The cost cutting and staff reductions may not be completely over, but as the economy begins its recovery, HR will be dealing with new challenges in 2010. Still, the flush workplace of 2006 isn’t likely to rush back into vogue. In fact, the historic recession has made a lasting impression on many organizations, which could hang onto the lessons they learned while surviving lean times. Here are 10 trends to expect in the coming year, plus tips and tools to help you respond to each:
Employee Benefits Program
A strong employee benefits program – including low-cost employee incentives, employee recognition programs, and employee appreciation programs – can help you improve morale and retention.
We provide employee appreciation day ideas, help you with employee retention strategies and employee benefits management
Starting this month, IBM will begin paying all of its employees’ primary care health costs—with no co-pays or deductibles. At the same time, the organization is offering new cash incentives to encourage employees to eat healthier and exercise. Employees can receive up to $300 in cash a year.
For the first time in the United States, an employee has successfully won workers’ compensation benefits for mold exposure, even though the industry involved—a car dealership—normally has no greater exposure to mold than any other. Black mold exposure has caused tens of thousands of people to become sick—but most of those cases involve mold growing in people’s homes.
You might think that recognition is about the rewards you give employees for long years of service or for retiring after a notable career. It’s really not. Recognition is about employee engagement. And employee engagement starts with employer engagement. How you treat people today is going to determine whether your valued employees stay with you when the financial crisis is over.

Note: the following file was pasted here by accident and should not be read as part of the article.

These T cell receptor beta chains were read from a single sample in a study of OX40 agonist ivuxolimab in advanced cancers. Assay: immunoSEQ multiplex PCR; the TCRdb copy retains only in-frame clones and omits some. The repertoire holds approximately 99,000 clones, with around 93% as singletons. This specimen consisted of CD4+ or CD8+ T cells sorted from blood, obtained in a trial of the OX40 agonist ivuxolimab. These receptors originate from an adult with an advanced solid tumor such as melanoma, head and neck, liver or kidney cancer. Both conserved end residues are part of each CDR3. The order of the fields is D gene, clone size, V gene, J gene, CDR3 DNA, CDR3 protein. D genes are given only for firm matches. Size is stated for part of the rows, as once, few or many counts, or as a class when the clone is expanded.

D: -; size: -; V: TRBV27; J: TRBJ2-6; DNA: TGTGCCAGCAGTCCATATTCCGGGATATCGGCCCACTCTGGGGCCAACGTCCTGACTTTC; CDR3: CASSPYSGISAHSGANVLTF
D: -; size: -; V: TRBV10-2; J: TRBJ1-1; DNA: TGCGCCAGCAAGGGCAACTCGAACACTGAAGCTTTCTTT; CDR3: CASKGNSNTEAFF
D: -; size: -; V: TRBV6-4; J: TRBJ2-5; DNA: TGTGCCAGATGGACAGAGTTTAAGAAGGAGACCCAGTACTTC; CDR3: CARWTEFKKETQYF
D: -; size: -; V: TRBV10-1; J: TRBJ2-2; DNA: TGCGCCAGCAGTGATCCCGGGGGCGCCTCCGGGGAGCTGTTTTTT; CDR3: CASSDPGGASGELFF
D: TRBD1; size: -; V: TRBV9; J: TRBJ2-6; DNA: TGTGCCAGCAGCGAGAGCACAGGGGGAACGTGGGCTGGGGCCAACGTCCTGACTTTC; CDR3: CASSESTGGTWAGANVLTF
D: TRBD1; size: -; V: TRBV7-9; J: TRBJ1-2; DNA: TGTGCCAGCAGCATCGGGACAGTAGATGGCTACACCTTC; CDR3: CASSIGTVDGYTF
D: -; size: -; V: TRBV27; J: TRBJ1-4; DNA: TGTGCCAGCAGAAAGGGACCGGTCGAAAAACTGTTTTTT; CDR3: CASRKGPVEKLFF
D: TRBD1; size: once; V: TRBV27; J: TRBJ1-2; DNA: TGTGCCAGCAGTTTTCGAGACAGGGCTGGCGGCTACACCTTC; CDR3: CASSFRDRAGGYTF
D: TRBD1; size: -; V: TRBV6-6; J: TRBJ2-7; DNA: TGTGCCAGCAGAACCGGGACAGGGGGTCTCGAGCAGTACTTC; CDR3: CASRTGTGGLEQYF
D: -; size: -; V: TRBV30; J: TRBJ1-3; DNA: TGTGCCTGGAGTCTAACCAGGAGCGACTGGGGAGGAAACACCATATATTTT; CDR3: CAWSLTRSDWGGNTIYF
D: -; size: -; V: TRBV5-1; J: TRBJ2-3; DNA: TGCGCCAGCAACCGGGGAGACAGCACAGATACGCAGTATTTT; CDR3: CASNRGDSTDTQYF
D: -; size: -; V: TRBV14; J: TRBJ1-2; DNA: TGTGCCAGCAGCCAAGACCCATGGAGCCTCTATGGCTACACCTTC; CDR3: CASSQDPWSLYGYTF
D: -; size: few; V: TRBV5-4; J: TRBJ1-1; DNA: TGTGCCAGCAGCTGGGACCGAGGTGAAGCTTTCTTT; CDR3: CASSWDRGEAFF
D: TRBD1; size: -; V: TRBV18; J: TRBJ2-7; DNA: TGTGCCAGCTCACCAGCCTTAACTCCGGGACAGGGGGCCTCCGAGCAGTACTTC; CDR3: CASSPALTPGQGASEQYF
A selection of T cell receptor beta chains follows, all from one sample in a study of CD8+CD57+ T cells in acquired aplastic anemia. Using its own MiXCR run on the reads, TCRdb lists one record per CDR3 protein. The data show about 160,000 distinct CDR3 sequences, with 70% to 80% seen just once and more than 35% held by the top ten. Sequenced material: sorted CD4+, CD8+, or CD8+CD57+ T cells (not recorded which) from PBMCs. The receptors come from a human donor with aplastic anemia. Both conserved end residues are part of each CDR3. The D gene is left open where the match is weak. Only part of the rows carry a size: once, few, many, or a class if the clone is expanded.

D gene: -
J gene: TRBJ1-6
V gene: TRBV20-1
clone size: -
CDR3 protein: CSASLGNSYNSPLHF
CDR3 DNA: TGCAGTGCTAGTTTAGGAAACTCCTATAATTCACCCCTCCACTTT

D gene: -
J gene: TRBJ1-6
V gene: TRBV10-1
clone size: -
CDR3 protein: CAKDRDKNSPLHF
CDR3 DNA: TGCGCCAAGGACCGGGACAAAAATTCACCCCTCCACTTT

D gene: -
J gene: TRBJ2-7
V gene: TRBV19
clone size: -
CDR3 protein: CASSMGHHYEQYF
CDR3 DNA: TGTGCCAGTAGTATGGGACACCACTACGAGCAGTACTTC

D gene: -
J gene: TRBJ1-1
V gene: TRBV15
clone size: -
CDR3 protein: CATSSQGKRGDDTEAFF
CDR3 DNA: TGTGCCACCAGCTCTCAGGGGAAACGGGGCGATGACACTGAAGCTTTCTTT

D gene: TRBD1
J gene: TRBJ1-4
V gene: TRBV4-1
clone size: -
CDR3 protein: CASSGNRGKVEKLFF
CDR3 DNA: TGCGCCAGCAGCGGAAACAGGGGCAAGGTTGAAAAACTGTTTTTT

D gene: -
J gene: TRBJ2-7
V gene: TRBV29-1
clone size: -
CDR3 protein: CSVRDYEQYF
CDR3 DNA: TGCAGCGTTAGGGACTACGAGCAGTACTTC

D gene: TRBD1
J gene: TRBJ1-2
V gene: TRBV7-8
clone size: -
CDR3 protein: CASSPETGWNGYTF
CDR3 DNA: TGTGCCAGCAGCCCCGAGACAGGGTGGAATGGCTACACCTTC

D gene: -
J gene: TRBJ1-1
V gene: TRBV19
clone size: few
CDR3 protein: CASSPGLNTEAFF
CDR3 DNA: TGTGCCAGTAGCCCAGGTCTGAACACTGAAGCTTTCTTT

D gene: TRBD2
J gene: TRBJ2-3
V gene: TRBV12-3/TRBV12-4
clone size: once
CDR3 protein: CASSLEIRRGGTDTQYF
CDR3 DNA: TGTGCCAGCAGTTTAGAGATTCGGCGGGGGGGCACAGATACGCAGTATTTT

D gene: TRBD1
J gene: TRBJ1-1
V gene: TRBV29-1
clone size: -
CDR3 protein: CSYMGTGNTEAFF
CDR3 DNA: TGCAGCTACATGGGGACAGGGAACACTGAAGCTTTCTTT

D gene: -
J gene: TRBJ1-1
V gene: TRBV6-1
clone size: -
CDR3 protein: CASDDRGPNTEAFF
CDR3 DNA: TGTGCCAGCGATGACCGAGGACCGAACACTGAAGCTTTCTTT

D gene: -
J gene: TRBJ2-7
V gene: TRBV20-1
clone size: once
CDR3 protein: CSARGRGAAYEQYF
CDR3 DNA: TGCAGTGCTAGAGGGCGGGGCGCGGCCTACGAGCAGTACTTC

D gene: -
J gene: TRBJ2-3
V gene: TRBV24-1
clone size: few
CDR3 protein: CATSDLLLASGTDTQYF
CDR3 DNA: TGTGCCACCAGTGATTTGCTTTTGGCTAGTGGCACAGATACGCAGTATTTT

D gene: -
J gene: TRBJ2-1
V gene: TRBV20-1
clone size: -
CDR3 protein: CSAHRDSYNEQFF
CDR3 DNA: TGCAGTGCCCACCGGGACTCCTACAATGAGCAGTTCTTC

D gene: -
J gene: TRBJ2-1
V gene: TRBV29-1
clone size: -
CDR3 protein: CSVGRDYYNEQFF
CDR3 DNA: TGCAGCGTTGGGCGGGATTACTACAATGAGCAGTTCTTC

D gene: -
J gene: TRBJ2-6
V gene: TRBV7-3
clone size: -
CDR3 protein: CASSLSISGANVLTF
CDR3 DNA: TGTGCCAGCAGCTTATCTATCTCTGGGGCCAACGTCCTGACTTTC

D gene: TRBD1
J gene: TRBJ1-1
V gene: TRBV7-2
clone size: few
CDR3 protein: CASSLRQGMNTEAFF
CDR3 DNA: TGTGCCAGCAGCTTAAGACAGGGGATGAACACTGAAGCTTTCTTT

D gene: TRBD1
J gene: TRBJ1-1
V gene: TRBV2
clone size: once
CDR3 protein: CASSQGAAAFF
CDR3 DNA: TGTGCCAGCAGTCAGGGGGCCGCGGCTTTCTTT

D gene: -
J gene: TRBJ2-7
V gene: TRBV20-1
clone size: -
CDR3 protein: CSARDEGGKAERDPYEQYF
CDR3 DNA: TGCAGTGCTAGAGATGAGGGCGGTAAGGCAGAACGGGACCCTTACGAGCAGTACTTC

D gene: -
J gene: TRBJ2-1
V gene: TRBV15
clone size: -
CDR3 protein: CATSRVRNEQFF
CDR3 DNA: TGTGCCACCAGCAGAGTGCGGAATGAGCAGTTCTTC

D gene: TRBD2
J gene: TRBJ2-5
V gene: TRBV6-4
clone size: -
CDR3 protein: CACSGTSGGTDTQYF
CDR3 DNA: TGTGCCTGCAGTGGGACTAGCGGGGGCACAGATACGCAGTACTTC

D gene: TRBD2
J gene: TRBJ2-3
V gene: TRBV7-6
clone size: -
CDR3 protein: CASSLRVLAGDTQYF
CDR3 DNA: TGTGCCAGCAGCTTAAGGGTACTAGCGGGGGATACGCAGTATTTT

Having employees handle their own pay and benefits administration is the Holy Grail for HR professionals. You’d like every worker to independently access forms and find answers to payroll and benefits questions online. But old habits die hard. Solution: Initiate a long-term, multimedia strategy using techniques that encourage employees to help themselves.
If you directly pay workers’ compensation benefits because you’re self-insured, remember that you can’t stop paying merely because you believe the employee is no longer disabled. You still have to petition the North Carolina Industrial Commission.
These days, most employers are focusing hard on increasing per-employee output. By some measures, it’s working: Government statistics show large jumps in employee productivity. But some of those gains come when employees cut workplace safety corners to get more done. Don’t let that happen.
Q. Some of our employees have accrued large amounts of vacation pay because they have worked here for many years. Can we strip this vacation pay at the end of the year?
The Konocti Harbor Resort and Spa, a Kelseyville resort owned by Plumbers and Pipefitters Local 38, will close. The announcement came two years after Local 38 agreed to sell the resort under a DOL consent decree filed in the U.S. District Court for the Northern District of California to settle charges that the union diverted $36 million from pension plans to operate and renovate Konocti.
Q. If our company hires seasonal employees for the holidays and then releases them after the Christmas rush, will we be responsible for any unemployment insurance claims as the workers’ last employer?